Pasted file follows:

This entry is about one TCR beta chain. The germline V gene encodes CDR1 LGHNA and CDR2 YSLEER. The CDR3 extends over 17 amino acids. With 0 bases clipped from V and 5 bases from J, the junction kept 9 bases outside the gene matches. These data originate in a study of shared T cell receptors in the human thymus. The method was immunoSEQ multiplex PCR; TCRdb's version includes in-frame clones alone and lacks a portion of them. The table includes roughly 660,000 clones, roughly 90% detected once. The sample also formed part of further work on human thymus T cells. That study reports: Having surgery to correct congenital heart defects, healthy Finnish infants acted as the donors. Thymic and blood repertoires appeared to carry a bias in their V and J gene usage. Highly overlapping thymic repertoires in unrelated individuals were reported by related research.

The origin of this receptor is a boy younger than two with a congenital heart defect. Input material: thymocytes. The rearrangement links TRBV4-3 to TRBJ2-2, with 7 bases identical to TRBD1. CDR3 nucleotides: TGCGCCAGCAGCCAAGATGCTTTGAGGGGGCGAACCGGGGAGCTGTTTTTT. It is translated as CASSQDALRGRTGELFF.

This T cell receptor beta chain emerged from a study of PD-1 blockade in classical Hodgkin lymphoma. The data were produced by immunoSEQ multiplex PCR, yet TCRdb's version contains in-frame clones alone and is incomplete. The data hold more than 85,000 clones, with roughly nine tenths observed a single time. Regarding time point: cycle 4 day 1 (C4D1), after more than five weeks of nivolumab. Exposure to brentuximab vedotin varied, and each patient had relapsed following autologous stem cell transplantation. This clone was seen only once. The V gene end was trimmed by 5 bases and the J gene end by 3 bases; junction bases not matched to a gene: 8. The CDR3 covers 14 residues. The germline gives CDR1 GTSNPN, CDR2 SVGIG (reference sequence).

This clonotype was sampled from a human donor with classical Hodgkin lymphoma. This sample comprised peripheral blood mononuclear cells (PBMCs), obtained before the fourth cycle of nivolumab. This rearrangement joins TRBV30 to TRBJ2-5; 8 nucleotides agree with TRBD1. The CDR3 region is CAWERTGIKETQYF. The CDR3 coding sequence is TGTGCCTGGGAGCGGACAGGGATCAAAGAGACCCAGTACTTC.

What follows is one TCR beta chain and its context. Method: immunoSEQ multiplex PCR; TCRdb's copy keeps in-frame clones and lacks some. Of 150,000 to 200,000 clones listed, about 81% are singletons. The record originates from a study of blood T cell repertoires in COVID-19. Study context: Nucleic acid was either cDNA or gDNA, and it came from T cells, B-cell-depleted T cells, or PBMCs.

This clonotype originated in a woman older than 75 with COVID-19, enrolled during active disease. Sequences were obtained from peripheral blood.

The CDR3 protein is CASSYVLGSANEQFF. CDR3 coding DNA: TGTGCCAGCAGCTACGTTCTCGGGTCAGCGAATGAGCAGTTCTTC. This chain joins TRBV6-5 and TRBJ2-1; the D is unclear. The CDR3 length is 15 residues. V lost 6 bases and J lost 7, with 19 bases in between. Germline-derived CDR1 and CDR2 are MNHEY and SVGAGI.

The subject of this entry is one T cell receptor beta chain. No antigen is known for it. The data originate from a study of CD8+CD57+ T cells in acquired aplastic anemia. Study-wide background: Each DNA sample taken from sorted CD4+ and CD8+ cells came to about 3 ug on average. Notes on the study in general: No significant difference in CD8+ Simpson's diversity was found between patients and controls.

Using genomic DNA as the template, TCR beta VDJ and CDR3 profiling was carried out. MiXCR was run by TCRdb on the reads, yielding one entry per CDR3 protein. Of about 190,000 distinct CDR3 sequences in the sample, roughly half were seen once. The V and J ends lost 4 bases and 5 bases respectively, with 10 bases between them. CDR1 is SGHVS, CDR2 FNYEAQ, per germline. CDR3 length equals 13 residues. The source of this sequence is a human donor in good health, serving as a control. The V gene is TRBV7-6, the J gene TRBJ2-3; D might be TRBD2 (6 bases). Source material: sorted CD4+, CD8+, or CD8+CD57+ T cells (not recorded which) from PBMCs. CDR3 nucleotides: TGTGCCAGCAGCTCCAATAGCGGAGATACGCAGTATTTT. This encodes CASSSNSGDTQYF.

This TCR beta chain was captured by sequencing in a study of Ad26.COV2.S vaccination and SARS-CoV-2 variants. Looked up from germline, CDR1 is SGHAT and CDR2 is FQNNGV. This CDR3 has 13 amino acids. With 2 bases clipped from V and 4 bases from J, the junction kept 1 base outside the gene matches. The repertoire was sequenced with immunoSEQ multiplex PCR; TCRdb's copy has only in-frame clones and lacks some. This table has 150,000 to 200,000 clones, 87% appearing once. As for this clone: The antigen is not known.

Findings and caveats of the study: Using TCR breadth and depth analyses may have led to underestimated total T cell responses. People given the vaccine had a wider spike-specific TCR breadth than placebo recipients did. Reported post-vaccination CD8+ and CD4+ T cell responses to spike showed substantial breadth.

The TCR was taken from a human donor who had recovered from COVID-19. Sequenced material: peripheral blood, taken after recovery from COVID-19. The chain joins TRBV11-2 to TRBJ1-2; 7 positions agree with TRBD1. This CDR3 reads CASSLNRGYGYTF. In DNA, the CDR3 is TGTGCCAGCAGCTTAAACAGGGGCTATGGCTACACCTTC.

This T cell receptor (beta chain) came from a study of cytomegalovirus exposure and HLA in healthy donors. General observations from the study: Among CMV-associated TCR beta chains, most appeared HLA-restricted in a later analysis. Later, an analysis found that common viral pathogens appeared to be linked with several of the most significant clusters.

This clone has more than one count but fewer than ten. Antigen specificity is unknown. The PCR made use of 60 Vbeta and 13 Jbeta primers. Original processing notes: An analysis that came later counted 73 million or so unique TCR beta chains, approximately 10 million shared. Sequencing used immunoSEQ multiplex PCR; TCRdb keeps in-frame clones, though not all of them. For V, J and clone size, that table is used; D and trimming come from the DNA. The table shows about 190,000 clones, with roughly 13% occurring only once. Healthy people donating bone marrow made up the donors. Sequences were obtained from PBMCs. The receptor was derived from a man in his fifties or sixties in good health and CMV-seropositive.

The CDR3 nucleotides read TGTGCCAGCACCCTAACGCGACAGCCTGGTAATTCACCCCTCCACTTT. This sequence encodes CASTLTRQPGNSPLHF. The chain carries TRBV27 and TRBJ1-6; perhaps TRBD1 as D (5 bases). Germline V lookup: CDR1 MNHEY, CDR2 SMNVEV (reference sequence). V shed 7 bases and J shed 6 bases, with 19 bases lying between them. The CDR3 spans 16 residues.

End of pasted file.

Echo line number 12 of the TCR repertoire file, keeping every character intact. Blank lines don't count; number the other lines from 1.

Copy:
The TCR was taken from a human donor who had recovered from COVID-19. Sequenced material: peripheral blood, taken after recovery from COVID-19. The chain joins TRBV11-2 to TRBJ1-2; 7 positions agree with TRBD1. This CDR3 reads CASSLNRGYGYTF. In DNA, the CDR3 is TGTGCCAGCAGCTTAAACAGGGGCTATGGCTACACCTTC.